Fannia Cohn, labor educator and leader, was born in 1885 or 1888 in Russia to a middle-class Jewish family. In 1904 she emigrated to the United States, and in 1909 she began her life-long career with the International Ladies Garment Workers Union as a member of the Executive Board of the Wrapper, Kimono, and Housedress Makers Local 41. From approximately 1914-1916 Cohn lived in Chicago, working as a general organizer for the ILGWU. In 1916 Cohn returned to New York as the ILGWU's Vice-President. She was the first woman ever to hold that post, and she retained it until 1925.
Throughout her life she played an important role in worker education. From 1918 until her retirement in 1962, Cohn was the Executive Secretary of the ILGWU Educational Department. Under her leadership the union provided educational, cultural, and recreational services to members, and the ILGWU Educational Department grew to become the largest union education department in the country. Throughout her career, Cohn lectured and published on workers' education and the role of women in the labor movement.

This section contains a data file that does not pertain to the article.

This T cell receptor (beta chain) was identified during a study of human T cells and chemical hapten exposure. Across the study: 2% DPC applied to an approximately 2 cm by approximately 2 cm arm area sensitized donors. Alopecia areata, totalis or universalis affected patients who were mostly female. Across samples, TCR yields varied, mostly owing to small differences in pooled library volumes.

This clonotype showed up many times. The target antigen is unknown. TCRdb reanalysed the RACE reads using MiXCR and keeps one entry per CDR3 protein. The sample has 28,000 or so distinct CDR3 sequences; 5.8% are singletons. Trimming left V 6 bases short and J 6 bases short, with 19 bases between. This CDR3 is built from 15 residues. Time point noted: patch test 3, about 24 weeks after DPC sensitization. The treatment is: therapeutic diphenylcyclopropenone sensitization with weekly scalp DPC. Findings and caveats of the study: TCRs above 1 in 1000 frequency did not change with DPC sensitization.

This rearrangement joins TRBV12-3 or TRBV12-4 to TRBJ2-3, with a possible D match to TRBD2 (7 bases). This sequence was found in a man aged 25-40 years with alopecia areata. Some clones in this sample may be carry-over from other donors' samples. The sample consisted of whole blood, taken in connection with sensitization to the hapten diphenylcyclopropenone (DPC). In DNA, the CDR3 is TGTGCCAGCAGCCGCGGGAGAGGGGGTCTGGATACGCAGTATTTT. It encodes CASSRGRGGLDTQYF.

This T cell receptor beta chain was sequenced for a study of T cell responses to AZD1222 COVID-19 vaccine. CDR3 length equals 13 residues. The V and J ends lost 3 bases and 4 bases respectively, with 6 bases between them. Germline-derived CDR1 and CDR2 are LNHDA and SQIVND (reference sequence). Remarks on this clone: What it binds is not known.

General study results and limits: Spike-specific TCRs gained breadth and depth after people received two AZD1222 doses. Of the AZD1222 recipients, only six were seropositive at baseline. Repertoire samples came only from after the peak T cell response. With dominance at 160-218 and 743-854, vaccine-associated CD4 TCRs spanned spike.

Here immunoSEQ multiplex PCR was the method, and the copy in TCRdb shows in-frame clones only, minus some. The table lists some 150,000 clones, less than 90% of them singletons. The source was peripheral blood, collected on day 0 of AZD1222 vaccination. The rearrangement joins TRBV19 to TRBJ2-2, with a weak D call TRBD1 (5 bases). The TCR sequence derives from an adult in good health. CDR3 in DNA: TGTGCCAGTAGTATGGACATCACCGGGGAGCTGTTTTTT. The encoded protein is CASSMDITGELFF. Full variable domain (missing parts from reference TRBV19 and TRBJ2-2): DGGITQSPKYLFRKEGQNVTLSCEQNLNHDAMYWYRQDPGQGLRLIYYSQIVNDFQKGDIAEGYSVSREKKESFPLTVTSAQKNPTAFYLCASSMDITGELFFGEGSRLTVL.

Cohn's career had many notable highlights. Cohn was a co-founder, in 1921, of the Workers' Education Bureau, a clearinghouse for workers' education programs absorbed in the 40's by the American Federation of Labor. Also in 1921, she helped to found Brookwood Labor College, a residential college for workers in Katonah, New York. In 1924 she helped to found both the Manumit School for Workers' Children in Pawling, New York, and the Pioneer Youth of America. Throughout her life, Cohn was also active in many other labor, education, Jewish organizations. Cohn retired from the ILGWU in August, 1962, and died soon after.
From the guide to the Fannia M. Cohn papers, 1914-1962, (The New York Public Library. Manuscripts and Archives Division.)